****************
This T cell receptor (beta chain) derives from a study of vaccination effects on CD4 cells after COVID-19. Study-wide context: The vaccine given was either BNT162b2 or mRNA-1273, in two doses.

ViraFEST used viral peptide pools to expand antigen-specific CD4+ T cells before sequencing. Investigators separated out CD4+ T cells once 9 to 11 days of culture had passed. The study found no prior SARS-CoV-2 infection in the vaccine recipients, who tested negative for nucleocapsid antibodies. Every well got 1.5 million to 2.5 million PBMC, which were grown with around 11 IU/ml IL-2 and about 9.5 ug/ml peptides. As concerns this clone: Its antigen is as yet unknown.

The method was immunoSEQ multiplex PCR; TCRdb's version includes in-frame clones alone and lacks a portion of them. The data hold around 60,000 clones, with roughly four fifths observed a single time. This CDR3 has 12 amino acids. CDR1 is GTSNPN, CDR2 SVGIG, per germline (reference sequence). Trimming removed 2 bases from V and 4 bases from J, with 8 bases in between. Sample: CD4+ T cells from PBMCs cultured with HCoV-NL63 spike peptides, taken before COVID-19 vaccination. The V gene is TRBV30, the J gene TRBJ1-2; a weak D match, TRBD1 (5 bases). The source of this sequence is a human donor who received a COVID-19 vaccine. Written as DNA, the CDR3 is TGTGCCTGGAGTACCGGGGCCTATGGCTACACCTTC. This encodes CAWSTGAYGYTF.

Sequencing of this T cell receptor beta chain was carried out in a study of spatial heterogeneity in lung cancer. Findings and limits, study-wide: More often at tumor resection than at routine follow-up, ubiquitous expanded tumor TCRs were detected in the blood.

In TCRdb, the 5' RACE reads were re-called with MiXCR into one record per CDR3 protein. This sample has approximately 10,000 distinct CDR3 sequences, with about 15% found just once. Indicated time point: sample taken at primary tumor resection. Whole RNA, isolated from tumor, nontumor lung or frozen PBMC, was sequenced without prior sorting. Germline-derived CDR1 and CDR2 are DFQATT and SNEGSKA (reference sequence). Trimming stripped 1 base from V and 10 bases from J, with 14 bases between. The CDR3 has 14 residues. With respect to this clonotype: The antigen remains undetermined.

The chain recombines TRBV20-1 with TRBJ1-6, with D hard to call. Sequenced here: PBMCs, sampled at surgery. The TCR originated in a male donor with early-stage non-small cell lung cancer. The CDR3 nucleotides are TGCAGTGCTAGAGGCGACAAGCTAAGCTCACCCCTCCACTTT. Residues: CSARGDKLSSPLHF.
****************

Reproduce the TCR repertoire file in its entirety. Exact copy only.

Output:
This T cell receptor (beta chain) derives from a study of vaccination effects on CD4 cells after COVID-19. Study-wide context: The vaccine given was either BNT162b2 or mRNA-1273, in two doses.

ViraFEST used viral peptide pools to expand antigen-specific CD4+ T cells before sequencing. Investigators separated out CD4+ T cells once 9 to 11 days of culture had passed. The study found no prior SARS-CoV-2 infection in the vaccine recipients, who tested negative for nucleocapsid antibodies. Every well got 1.5 million to 2.5 million PBMC, which were grown with around 11 IU/ml IL-2 and about 9.5 ug/ml peptides. As concerns this clone: Its antigen is as yet unknown.

The method was immunoSEQ multiplex PCR; TCRdb's version includes in-frame clones alone and lacks a portion of them. The data hold around 60,000 clones, with roughly four fifths observed a single time. This CDR3 has 12 amino acids. CDR1 is GTSNPN, CDR2 SVGIG, per germline (reference sequence). Trimming removed 2 bases from V and 4 bases from J, with 8 bases in between. Sample: CD4+ T cells from PBMCs cultured with HCoV-NL63 spike peptides, taken before COVID-19 vaccination. The V gene is TRBV30, the J gene TRBJ1-2; a weak D match, TRBD1 (5 bases). The source of this sequence is a human donor who received a COVID-19 vaccine. Written as DNA, the CDR3 is TGTGCCTGGAGTACCGGGGCCTATGGCTACACCTTC. This encodes CAWSTGAYGYTF.

Sequencing of this T cell receptor beta chain was carried out in a study of spatial heterogeneity in lung cancer. Findings and limits, study-wide: More often at tumor resection than at routine follow-up, ubiquitous expanded tumor TCRs were detected in the blood.

In TCRdb, the 5' RACE reads were re-called with MiXCR into one record per CDR3 protein. This sample has approximately 10,000 distinct CDR3 sequences, with about 15% found just once. Indicated time point: sample taken at primary tumor resection. Whole RNA, isolated from tumor, nontumor lung or frozen PBMC, was sequenced without prior sorting. Germline-derived CDR1 and CDR2 are DFQATT and SNEGSKA (reference sequence). Trimming stripped 1 base from V and 10 bases from J, with 14 bases between. The CDR3 has 14 residues. With respect to this clonotype: The antigen remains undetermined.

The chain recombines TRBV20-1 with TRBJ1-6, with D hard to call. Sequenced here: PBMCs, sampled at surgery. The TCR originated in a male donor with early-stage non-small cell lung cancer. The CDR3 nucleotides are TGCAGTGCTAGAGGCGACAAGCTAAGCTCACCCCTCCACTTT. Residues: CSARGDKLSSPLHF.